What is the most important lesson Janie learns over the course of Zora Neale Hurston's novel Their Eyes Were Watching God, and how does she learn it?

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Tamara K. H. | Middle School Teacher | (Level 3) Educator Emeritus

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It can be said that the greatest thing Janie has learned throughout Zora Neale Hurston's Their Eyes Were Watching God is about her true self, and part of who she is is a storyteller.

From a young age, other peoples' desires for her life have been imposed on her. She was raised by her grandmother, called Nanny Crawford, and Nanny wants nothing more for Janie than to live a protected, prosperous life. Hence, as soon as Janie turns 16, Nanny marries her to Logan Killicks even though Janie doesn't feel ready. While Logan is a hardworking farmer, he is also abusive towards Janie. Hence, her Nanny's dream for her becomes an imposition and a form of oppression. Janie escapes this oppression by next marrying the ambitious Jody Starks who becomes mayor of an all African-American town. However, when Janie wants a more participatory role in the town, even to be among the folks sharing stories, Jody forbids it, showing he really only wants her to be a trophy of his success. Jody's treatment of her becomes more and more oppressive until he is soon abusive as well. Of all her husbands, Vergible Woods, nicknamed Tea Cake, a blues musician and migrant farm laborer, is the only one who encouraged her to be herself. Through Tea Cake, she gets to do whatever she wants, such as work along side him the fields, and socialize with ordinary folks.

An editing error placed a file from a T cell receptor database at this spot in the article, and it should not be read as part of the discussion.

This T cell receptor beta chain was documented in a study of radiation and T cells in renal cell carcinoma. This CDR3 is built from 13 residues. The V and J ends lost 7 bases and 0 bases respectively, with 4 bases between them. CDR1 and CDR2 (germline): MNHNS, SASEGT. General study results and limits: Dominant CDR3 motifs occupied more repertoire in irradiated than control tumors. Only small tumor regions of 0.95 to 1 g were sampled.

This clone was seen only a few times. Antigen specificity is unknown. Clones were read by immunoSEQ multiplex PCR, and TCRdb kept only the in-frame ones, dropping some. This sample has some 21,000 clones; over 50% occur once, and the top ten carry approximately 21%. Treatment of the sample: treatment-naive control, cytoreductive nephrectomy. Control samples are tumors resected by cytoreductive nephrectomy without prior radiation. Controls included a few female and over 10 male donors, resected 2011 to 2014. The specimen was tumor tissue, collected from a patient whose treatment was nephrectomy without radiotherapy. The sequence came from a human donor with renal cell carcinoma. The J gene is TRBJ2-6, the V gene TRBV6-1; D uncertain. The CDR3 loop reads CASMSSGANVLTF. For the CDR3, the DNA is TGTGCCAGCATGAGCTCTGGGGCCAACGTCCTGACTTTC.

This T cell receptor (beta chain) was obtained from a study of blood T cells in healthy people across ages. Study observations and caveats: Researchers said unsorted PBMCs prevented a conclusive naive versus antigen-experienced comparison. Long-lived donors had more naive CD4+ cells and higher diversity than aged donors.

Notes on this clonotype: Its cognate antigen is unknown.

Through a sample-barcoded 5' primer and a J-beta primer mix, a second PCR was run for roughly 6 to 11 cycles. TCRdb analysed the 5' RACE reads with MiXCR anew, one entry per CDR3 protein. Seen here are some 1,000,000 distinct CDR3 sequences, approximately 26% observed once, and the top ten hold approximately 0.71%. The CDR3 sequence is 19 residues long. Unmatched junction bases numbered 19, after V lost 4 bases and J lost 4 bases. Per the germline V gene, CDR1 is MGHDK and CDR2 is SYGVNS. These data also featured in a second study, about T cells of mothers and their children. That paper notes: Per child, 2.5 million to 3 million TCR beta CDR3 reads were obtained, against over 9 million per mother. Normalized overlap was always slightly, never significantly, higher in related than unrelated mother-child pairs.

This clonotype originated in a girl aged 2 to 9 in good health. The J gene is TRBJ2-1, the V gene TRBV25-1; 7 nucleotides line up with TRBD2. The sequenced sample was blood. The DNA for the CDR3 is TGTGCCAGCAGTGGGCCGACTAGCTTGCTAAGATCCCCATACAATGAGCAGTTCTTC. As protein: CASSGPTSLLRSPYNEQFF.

The book is told as one long flashback narration as Janie tells her story to her longtime friend Phoebe. It's through telling her story that Janie finally fulfills her true desires. As Edwidge Danticat states in the book's forward, by the end of the book, "She has told her story and has satisfied 'that oldest human longing--self-revelation'" (xxi). Hence, by the end of the book, what Janie has learned is to find and be herself and to tell her own story.

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